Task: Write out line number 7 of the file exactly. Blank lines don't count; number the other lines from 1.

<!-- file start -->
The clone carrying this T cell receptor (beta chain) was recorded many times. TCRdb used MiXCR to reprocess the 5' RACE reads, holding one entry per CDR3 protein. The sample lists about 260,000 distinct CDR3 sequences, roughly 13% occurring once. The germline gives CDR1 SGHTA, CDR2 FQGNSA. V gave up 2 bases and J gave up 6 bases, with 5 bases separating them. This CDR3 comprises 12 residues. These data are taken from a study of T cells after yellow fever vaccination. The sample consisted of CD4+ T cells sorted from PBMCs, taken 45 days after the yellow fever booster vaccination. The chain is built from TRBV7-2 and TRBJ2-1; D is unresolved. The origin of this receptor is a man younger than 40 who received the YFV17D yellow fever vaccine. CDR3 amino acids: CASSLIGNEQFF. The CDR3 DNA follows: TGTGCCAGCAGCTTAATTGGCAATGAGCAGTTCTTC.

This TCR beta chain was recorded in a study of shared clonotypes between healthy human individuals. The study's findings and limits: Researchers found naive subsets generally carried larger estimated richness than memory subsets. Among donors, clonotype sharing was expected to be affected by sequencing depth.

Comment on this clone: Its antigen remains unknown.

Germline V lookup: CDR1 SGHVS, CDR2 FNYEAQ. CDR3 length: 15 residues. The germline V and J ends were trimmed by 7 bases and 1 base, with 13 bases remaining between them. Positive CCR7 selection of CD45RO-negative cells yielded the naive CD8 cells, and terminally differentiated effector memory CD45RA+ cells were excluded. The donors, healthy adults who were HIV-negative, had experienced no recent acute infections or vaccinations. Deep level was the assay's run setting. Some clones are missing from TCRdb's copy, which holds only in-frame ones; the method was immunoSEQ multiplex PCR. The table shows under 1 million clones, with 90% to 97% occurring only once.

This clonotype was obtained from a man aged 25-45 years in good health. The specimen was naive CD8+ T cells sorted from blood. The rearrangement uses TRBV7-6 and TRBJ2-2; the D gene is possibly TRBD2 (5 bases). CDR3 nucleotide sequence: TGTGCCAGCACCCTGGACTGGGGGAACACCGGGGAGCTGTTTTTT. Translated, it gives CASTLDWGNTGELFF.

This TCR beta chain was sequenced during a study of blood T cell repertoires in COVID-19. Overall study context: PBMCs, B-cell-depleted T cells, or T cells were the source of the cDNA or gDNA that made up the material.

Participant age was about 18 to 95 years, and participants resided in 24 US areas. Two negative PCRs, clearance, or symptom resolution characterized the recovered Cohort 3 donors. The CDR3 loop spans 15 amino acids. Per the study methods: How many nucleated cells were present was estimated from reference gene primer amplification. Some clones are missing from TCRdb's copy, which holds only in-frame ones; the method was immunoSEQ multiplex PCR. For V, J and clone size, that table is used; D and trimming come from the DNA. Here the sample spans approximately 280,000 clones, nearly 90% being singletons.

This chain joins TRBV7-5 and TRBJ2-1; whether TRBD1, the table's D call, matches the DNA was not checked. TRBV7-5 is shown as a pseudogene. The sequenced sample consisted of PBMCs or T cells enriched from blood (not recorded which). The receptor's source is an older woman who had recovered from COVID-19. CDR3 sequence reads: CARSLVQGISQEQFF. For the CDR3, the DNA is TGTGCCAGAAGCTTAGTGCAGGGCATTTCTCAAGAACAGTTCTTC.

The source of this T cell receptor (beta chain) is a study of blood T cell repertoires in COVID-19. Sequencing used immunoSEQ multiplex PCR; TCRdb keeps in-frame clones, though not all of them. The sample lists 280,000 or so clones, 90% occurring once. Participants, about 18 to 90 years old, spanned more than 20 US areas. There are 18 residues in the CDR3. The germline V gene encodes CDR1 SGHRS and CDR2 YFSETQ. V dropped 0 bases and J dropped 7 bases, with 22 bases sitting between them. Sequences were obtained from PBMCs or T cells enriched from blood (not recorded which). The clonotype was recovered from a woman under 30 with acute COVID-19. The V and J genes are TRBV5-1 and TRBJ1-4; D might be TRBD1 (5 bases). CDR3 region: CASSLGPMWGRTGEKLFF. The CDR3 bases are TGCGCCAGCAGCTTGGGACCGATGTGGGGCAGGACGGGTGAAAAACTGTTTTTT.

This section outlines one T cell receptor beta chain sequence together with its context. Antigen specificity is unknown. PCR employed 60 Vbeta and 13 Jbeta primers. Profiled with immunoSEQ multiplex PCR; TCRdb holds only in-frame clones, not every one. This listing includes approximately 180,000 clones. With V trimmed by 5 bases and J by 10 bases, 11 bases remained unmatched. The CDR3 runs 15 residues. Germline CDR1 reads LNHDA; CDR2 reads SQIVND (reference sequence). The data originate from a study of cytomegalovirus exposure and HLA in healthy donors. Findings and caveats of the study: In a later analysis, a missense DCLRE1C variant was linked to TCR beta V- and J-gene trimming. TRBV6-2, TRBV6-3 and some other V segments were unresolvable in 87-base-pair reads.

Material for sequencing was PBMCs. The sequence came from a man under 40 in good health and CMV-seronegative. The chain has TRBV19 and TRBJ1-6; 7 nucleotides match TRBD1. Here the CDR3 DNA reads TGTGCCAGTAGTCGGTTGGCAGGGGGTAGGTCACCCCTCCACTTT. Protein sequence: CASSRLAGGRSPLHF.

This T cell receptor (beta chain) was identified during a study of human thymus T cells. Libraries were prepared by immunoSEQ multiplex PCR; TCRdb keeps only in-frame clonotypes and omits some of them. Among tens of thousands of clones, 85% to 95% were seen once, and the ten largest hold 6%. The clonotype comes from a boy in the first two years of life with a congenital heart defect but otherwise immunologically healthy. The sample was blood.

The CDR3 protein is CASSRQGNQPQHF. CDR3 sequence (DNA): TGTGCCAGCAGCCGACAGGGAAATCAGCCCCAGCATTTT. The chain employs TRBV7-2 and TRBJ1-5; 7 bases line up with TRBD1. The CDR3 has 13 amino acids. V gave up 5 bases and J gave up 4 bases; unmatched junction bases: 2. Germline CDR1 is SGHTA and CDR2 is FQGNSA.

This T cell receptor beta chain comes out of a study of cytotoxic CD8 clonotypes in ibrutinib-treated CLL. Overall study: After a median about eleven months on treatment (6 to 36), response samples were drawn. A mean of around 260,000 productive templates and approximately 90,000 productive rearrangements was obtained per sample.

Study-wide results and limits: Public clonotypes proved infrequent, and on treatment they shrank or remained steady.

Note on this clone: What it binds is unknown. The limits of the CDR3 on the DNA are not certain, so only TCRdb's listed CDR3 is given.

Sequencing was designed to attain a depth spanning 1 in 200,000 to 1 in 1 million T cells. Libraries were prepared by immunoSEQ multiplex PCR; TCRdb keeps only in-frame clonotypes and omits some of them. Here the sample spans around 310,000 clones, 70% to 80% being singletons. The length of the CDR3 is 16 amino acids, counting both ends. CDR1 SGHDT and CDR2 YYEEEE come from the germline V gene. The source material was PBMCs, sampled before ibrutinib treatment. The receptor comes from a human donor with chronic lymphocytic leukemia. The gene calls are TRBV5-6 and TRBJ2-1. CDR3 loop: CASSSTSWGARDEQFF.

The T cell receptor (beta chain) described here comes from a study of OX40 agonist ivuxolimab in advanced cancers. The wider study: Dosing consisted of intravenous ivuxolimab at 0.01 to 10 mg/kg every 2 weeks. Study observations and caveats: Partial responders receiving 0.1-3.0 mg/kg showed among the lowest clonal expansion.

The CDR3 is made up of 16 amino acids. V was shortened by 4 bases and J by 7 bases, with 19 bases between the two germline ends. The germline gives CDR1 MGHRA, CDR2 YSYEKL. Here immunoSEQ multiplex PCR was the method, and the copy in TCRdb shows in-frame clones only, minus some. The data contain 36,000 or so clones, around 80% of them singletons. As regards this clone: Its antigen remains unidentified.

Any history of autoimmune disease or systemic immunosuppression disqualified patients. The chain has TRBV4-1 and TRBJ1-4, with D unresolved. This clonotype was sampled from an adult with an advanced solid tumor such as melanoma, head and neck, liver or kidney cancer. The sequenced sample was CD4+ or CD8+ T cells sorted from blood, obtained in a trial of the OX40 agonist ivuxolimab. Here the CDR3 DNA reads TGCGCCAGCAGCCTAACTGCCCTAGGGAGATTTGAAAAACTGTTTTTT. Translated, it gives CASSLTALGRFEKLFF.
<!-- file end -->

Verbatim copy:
Participant age was about 18 to 95 years, and participants resided in 24 US areas. Two negative PCRs, clearance, or symptom resolution characterized the recovered Cohort 3 donors. The CDR3 loop spans 15 amino acids. Per the study methods: How many nucleated cells were present was estimated from reference gene primer amplification. Some clones are missing from TCRdb's copy, which holds only in-frame ones; the method was immunoSEQ multiplex PCR. For V, J and clone size, that table is used; D and trimming come from the DNA. Here the sample spans approximately 280,000 clones, nearly 90% being singletons.